The socioeconomic and political effects of the fence on the Palestinians in Jerusalem are many:
1. Mobility: the consequences of the fence for the freedom of movement of the Palestinian residents of Jerusalem or those living near its boundaries are tremendous. Tens of thousands of Palestinians cross the checkpoints into Jerusalem every day. The extensive security inspections lengthen the daily commute and affect mainly the elderly, schoolchildren and women traveling with small children.
Furthermore, in November 2008 the IDF and the Israel Police ordered employees of the medical sector working in East Jerusalem to leave the West Bank only through the Qalandia checkpoint in Ramallah. That order causes delays and has an impact on working conditions in the hospitals of East Jerusalem. Following pressures by various organizations, the restrictions were eased for doctors but not for other health professionals.
2. Access to religious sites: the fence has also greatly diminished access to Muslim and Christian sites in Jerusalem. During Ramadan, the Civil Administration allows older Palestinians and women over the age of 40-50 to enter Jerusalem freely, but it restricts men ages 14-49 and requires them to ask for special permits. During Easter, Christian residents of the West Bank and Gaza are required to submit applications for permits to visit their holy sites in Jerusalem. In 2010 two buses traveling from Ramallah and Bethlehem to participate in the Palm Sunday procession were held up at checkpoints, and Checkpoint 300 in Bethlehem was shut down on Palm Sunday until the following Thursday, in response to a nonviolent procession by Palestinian Christians who tried to march to Jerusalem from Bethlehem. The closure of the checkpoint prevented the Palestinian Christians from participating in religious ceremonies in Jerusalem, although there were some who managed to get through other checkpoints.
3. Health: completion of the construction of the fence in Jerusalem is preventing tens of thousands of Palestinians living in the neighborhoods and villages around Jerusalem from receiving adequate medical care at Palestinian hospitals, most of which are located in East Jerusalem. The fence and system of checkpoints requires Palestinian Red Crescent ambulances in the West Bank to coordinate their travel to hospitals in East Jerusalem with the Civil Administration health officer in advance, despite the official recognition of the right of the Red Crescent to operate in East Jerusalem. This causes long delays or completely prevents the entry of the ambulances, both of which can have grave consequences.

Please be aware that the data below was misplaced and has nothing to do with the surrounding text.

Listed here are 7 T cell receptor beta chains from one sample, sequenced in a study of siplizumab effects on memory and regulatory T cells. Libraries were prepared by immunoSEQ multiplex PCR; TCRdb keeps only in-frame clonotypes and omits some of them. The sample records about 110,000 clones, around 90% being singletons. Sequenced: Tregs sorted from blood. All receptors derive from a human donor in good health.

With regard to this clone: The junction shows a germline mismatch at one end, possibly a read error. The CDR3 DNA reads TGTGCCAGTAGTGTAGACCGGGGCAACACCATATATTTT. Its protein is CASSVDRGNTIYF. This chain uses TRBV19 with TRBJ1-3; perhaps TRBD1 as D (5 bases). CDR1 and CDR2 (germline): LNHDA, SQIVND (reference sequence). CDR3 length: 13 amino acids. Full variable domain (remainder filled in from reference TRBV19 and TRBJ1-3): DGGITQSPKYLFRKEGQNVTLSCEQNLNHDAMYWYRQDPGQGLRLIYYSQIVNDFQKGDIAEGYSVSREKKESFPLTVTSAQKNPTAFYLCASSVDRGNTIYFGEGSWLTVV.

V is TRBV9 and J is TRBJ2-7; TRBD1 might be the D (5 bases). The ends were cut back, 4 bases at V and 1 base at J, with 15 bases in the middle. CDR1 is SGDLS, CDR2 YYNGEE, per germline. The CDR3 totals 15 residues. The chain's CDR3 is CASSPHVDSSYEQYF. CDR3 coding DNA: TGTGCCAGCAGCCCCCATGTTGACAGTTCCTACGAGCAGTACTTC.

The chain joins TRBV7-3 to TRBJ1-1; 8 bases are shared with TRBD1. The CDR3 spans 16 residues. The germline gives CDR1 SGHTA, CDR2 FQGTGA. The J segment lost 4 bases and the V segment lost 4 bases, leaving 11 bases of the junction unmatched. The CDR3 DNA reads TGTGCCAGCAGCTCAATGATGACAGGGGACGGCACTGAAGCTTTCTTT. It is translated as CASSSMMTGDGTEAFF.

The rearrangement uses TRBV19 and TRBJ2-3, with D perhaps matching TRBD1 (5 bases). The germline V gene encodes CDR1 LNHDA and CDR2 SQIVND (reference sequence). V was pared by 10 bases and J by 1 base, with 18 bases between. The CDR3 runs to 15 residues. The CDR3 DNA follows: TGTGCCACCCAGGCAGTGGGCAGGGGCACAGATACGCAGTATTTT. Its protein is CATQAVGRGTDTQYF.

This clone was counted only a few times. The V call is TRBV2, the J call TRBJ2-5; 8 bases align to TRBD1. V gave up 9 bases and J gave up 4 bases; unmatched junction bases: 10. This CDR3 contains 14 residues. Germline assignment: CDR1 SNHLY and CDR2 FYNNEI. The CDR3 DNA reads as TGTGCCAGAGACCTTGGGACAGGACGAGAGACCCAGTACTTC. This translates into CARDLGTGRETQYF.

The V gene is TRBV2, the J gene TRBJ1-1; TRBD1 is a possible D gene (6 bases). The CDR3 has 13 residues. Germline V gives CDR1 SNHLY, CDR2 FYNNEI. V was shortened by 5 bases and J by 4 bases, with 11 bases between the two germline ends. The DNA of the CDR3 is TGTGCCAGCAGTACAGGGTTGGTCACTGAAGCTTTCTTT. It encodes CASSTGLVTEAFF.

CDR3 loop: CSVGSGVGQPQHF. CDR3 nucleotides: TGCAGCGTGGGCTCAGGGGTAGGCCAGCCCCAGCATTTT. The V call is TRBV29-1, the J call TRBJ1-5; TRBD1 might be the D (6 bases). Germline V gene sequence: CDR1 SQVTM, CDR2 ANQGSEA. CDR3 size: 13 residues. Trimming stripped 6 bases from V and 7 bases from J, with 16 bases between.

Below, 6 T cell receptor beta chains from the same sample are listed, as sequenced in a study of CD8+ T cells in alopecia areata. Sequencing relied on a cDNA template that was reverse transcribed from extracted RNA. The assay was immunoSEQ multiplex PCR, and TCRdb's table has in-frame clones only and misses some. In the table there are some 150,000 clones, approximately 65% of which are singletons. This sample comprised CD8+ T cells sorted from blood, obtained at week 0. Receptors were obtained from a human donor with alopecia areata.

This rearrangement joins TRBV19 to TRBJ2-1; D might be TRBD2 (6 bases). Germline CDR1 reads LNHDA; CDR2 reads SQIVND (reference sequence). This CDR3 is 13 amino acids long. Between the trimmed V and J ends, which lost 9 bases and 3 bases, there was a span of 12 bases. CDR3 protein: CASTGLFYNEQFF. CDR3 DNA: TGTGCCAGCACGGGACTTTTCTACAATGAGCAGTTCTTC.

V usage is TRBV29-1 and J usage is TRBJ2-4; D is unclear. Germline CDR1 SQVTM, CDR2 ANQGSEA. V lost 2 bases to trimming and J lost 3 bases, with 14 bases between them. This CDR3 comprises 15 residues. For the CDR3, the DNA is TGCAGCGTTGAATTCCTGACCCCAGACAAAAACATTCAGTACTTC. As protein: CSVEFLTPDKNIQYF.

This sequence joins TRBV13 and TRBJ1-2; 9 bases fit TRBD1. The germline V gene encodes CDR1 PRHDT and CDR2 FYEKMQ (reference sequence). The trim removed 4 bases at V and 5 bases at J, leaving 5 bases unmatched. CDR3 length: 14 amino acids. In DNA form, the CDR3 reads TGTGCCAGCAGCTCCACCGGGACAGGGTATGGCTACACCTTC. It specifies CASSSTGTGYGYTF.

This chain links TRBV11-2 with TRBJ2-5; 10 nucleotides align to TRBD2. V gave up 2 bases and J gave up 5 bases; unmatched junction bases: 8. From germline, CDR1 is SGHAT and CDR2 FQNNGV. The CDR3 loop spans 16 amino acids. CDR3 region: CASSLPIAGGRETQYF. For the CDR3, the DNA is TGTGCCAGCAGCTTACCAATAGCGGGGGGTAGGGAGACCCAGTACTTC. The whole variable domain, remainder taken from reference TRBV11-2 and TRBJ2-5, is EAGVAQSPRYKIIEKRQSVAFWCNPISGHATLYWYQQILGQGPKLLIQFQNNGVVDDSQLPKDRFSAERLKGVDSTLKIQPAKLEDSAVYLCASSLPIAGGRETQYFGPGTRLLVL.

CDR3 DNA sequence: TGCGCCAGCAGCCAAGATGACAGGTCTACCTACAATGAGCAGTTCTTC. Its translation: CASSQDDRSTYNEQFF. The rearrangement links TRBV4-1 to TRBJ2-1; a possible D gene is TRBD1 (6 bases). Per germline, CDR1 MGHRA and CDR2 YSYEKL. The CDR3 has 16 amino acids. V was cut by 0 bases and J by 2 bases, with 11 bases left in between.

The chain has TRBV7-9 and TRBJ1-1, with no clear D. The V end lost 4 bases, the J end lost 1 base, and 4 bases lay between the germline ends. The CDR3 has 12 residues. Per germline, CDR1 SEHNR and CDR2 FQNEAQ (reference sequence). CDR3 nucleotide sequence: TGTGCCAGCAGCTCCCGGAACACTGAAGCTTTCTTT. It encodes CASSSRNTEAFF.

4. Education: The fence greatly impedes access to education since students of all ages have to cross checkpoints in and out of the city on a daily basis. According to statistics collected by the UN Office for the Coordination of Humanitarian Affairs (OCHA) in 2007, no less than 6000 students and 650 teachers living east of the fence had difficulty accessing schools in East Jerusalem. The schools reported a loss of students and staff following construction of the fence, to the point of fear for their continued existence.
5. Economic deterioration: the separation fence has contributed to the continued economic deterioration of East Jerusalem and the rise in the poverty level. In the past, East Jerusalem flourished as the economic center of the West Bank. With the institution of the fence system and its attending permits, East Jerusalem was almost completely disconnected from the West Bank. The construction of the fence requires the Palestinians to change their buying patterns since it prevents Palestinian residents of the West Bank from buying or selling in Jerusalem and poses difficulties for Jerusalem Palestinians who wish to do business in the West Bank.
6. The return of Palestinians to the city: as a result of the obstacles Israel has placed on Palestinian construction in Jerusalem, many Palestinian residents, some 45,000, have moved to Palestinian towns close to Jerusalem, such as Abu Dis, al-Azariya or al-Ram. These residents have built homes outside of the city but maintained their addresses and assets in Jerusalem so as not to lose their rights as residents of the city. Since the wall went up, these Palestinians, who are permanent residents of Jerusalem, remained on the east side of the wall and have to go through checkpoints and make major bypasses in order to enter the city every day. The Jerusalem Institute and the National Security Council estimated that many of the permanent Palestinian residents who remained on the east side of the wall would prefer to return to the city and predicted a migration of 50,000-60,000 people.
The return to the city has caused a steep rise in housing prices; today it is sometimes as expensive to buy or rent an apartment in East Jerusalem as it is on the west side of the city. This situation is creating high density in the neighborhoods that remained in Jerusalem, especially around the Old City, whose status the Palestinians believe will not be changed. This has raised the already high levels of poverty and unemployment of the Palestinians, increased the burden on the already shaky municipal infrastructures and has the potential to destabilize not only East Jerusalem but the entire city.